Updated: May 24, 2023

What Do Buyers and Sellers Pay in Mortgage Closing Costs?

It's important for both buyers and sellers to know ahead of time what they're likely to pay in closing costs.
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Mortgage Closing Costs

For those who have never been experienced what it's like to go through a real estate closing, there are often many questions regarding closing costs.

As one might expect, closing costs are fees associated with everything it takes to finalize a mortgage.

They can range dramatically depending upon the price of the actual home, and since some people don't see them coming, closing costs are often a rather rude awakening.

Rather than staying in the dark, it's important for both buyers and sellers to know ahead of time what they're likely to pay in closing costs.

The more educated you are on the process, the more smoothly it is likely to go.

What are Closing Costs?

In a nutshell, closing costs are the fees that have to be paid before you can finalize the purchase of a home.

Closing costs are calculated as a percentage of the home's purchase price and they usually run between 2 and 5 percent.

So for example, if you're buying a $200,000 home, your closing costs could be anywhere from $4,000 to $10,000.

Despite the expense of having to pay for closing costs when you buy a home, the good news is mortgage rates are low right now, which means it's a great time to buy. Get the latest mortgage rates for your area.

Closing costs can be broken down into a few different categories.

The first covers all the fees the lender charges for processing your loan so you can actually buy the home.

Closing Costs for Buyers

Those who are in the market for a new home should expect to pay off a variety of different fees when the process begins to finalize itself.

Buyers are typically charged any fees that are necessary for obtaining a mortgage, as well as home inspection costs, title insurance/settlement fees, the costs for property taxes and transfer taxes.

In addition, buyers need to expect to pay for homeowners insurance.

The end result can add up to be around 10 percent of the final costs associated with the property, which is just one reason why buyers should pay close attention to the importance of budgeting for their closing.

The most common closing cost fees:

  • An application fee
  • A fee for obtaining your credit report
  • Loan origination fees (this fee covers the lender's administrative costs for finalizing your application and drawing up the loan paperwork)
  • A fee to have the property appraised to determine what it's worth
  • Inspection fees
  • Mortgage points, which is a fee you pay up front so you can get a lower interest rate on the loan
  • A commitment fee, which you'd pay to lock in your interest rate

Aside from what the lender charges, there are also fees for things like having the mortgage deed notarized and recorded with your local county tax office.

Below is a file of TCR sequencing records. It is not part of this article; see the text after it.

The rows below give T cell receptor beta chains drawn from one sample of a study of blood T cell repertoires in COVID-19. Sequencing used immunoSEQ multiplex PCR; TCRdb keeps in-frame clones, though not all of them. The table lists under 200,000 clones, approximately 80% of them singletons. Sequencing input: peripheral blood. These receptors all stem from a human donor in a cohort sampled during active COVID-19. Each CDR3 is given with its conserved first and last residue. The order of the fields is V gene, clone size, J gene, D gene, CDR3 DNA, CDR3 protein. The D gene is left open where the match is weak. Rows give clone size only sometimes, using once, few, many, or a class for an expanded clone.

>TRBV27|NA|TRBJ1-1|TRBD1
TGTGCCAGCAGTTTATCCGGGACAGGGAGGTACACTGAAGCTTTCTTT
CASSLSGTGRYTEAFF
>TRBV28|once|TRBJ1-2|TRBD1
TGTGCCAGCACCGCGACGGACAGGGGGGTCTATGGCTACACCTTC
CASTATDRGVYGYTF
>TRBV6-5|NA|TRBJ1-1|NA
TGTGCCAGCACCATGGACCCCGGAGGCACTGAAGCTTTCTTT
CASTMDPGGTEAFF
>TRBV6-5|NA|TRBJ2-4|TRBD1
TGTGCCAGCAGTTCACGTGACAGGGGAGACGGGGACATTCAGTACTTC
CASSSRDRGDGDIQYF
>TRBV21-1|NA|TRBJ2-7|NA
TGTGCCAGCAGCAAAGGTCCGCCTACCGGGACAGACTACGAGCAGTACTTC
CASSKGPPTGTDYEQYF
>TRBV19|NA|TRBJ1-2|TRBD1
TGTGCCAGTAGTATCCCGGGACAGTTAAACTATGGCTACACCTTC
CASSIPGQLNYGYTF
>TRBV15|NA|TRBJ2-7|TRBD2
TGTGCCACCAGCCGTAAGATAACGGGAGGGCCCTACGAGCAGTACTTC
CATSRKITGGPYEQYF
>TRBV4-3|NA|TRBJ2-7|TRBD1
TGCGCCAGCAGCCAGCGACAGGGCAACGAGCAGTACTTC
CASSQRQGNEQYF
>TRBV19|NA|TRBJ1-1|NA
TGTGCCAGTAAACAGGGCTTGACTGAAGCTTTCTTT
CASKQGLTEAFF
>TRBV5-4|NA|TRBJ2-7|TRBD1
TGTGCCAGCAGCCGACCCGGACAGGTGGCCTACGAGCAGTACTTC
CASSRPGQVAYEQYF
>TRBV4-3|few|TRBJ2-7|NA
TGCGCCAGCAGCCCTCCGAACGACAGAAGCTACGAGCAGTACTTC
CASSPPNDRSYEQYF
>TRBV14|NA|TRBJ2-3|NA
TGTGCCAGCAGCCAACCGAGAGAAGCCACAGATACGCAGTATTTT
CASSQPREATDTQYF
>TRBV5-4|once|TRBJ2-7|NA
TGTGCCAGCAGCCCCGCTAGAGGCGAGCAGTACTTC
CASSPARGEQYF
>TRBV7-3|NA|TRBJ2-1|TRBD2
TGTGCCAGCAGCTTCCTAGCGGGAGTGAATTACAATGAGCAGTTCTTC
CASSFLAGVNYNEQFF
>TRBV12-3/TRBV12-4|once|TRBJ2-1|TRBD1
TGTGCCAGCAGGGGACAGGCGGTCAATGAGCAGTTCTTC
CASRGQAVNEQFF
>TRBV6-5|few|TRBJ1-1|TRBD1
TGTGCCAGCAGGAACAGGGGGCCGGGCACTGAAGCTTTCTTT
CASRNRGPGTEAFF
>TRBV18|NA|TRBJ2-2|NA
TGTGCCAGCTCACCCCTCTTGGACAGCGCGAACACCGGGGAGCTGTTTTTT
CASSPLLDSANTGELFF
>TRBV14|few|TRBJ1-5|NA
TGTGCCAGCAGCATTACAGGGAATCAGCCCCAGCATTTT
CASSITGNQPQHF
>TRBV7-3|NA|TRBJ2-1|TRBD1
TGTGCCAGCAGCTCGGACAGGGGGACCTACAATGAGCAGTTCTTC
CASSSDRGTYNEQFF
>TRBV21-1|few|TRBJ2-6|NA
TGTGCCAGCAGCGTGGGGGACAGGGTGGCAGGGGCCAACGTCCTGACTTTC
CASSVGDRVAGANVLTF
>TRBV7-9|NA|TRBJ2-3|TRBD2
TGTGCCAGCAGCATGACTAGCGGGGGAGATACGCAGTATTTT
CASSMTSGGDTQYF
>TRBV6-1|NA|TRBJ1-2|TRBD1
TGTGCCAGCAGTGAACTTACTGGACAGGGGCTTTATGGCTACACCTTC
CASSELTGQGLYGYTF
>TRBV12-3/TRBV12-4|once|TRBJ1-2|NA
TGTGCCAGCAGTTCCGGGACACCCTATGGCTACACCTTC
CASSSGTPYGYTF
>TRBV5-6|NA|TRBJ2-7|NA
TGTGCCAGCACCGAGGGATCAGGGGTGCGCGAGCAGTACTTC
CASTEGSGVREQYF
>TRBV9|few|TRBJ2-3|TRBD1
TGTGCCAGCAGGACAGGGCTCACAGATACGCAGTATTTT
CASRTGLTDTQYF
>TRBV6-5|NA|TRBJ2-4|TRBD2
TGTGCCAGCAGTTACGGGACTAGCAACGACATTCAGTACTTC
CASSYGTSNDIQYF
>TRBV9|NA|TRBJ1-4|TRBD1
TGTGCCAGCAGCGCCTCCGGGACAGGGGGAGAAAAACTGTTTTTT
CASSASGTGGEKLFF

The attorney or agent who handles the final sign-off on all the paperwork also gets a fee.

Closing Costs for Sellers

While many people think buyers pay the vast majority of closing costs, this is typically not the case.

While buyers usually have a wider array of costs to pay, sellers usually pay around the same amount of money in the end -- sometimes even more.

For one, they need to pay off the costs of their loan which can sometimes include prepayment penalty fees.

It's also typical to pay commissions to an agent or broker -- whoever was involved in the sale of the home.

Add to this transfer taxes, fees for notary, attorney and title insurance, and it becomes quite clear that sellers are not exactly in a better place than buyers when it comes to final closing costs.

Negotiating closing costs

As one might expect, the variability of closing costs typically means that some degree of negotiation is at least a possibility.

Given the fact that these costs can end up in the tens of thousands of dollars, it's certainly worth exploring ways in which they could potentially be lowered.

For buyers, even saving 1 or 2 percent on closing costs can add up to be thousands of dollars.

You can negotiate to save on costs instead of on the final price of the home, which will bring far more money to you, faster.

Over the course of the life of a loan, saving a bit on the home's price will only amount to a few dollars each month.

Saving close to $5,000 up-front on closing costs, though, can turn into a much more noticeable payoff.

Sellers can negotiate as well.

Every aspect of the closing process has a bit of leeway, which is just one reason why sellers should not be content with the initial costs of closing.

By negotiating each step, you can expect to save almost as much as you would if you were the buyer.

Negotiation can sometimes be uncomfortable, but it's more than worth the time and effort - especially if it could save you thousands of dollars in the end.

As closing costs can end up being exceptionally high on expensive properties, both buyers and sellers should begin saving as early on as possible.

Getting hit with these costs at the end of a closing can be devastating if you don't know what you're up against, and the more you know about how much you'll end up having to spend, the less hassle you'll deal with.

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